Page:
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Thursday, June 05, 2008

What Should We Do with the Revenues from Cap-and-Trade?

More on cap-and-trade from Robert Reich:

Why Revenues from Cap-and-Trade Should Be Returned to Us As Dividends, by Robert Reich [originally here] ...[To address global warming,] Barack Obama is on record in favor of cap and trade. And so, significantly, is John McCain.

So it's a certainty that we'll have a president next year who wants to address global warming by imposing an overall cap on U.S. carbon emissions, which will drop annually. The "trade" part ... would allow companies finding efficient ways to cut emissions to sell the unused portions of their permits to others. Obama’s proposal is more ambitious than McCain’s in terms of how fast the overall cap would drop.

But the biggest difference between McCain and Obama is how the permits would be allocated. McCain’s proposal would initially give out most of them for free to the nation’s biggest emitters of greenhouse gases. This does have some logic to it: after all, as the overall cap tightens each year, the biggest polluters will face the largest challenges in cutting emissions.

By contrast, Senator Obama has proposed allocating the permits through an auction. Under his proposal, every company ... would have to buy the rights to emit greenhouse gases. As a result, the biggest emitters would have to pay the most - thereby providing them with the greatest incentive to cut emissions right from the start. In economic terms, such a carbon auction is the equivalent of a carbon tax, and it make more sense than a system that allocates permits on the basis of how much greenhouse gas a company or industry already emits. Companies and industries that impose the largest social costs in terms of such emissions should be given the greatest incentives to cut costs right from the start.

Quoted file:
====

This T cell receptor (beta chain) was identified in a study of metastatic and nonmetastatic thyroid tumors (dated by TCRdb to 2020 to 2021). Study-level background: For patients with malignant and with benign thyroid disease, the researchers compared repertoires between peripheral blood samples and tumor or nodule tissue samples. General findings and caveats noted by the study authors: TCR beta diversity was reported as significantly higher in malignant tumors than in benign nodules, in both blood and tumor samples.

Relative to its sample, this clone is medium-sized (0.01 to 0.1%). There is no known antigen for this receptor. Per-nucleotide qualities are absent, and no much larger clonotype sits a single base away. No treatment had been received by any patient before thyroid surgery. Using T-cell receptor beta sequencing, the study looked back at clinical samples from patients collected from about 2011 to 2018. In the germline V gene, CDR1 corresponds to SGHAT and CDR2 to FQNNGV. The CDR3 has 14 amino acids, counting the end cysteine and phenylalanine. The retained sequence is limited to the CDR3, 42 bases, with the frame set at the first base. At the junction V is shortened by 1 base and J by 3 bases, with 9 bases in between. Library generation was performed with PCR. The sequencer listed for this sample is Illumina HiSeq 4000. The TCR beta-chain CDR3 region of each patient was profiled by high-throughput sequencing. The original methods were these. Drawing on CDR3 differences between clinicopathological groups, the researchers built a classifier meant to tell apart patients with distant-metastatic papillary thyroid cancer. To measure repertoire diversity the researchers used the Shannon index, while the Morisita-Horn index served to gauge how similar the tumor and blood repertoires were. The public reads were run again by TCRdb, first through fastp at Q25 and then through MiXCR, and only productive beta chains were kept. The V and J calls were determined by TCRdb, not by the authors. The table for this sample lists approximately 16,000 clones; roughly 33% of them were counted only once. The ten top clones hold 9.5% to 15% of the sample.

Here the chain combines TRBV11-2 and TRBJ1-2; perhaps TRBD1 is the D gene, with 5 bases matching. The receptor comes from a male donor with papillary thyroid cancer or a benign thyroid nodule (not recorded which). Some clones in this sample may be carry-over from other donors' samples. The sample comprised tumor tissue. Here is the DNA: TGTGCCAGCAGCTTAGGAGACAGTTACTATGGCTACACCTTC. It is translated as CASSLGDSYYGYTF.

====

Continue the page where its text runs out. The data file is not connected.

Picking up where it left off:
Moreover, carbon auctions invite far less political maneuvering. Setting initial allocations by emissions, as McCain wants to do, invites every big corporation and industry to fight for the biggest possible allocation and claim the largest emissions. Despite John McCain’s avowed determination to reduce the influence of lobbyists in Washington, the resulting free-for-all would be a bonanza for K Street. And there’s no reason to suppose the outcome would bear any resemblance to the public interest. ... This is one reason why cap-and-trade hasn't worked very well in Europe so far. ...

But carbon auctions raise another problem when it comes to Washington. ... Lieberman estimates that the market value of all permits under his bill would be about $7 trillion by 2050. That sum would go into what Lieberman calls a Climate Change Credit Corporation, which, operating outside the budget process, would invest in various plans for developing alternative energy. You can bet that lobbyists for ethanol, nuclear, and so-called “clean” coal are already salivating...

That's why it's important that all revenues from carbon auctions be cycled back to citizens. And rather than launch another endless debate over how and to whom – a payroll tax cut for people earning under the median wage? a cut in capital gains? – it would be well to agree to the simplest possible formula: Every adult citizen should receive an equal share. If the carbon auction yields $150 billion in the first year, for example, each of America’s 150 million adult citizens should receive a Treasury check of $1000.

Such direct and simple repayments – what analyst Peter Barnes, who has been pushing this idea, wisely calls “dividends” – deal with another problem. Although the balance of economic studies suggest that the cost of a cap and trade system will be modest, ... inevitably some costs will be involved and be passed along to consumers. The cost of doing nothing about climate change will be far higher. But consumers who are already walloped by high fuel and food costs will be in no mood to accept even modest additional price increases. Hence, ... dividend checks will be a welcome offset. ... Our atmosphere belongs to all of us. It seems only reasonable that corporations should have to pay to use it. ...

    Posted by on Thursday, June 5, 2008 at 01:08 AM in Economics, Environment, Market Failure, Policy, Regulation | Permalink  TrackBack (1)  Comments (47)


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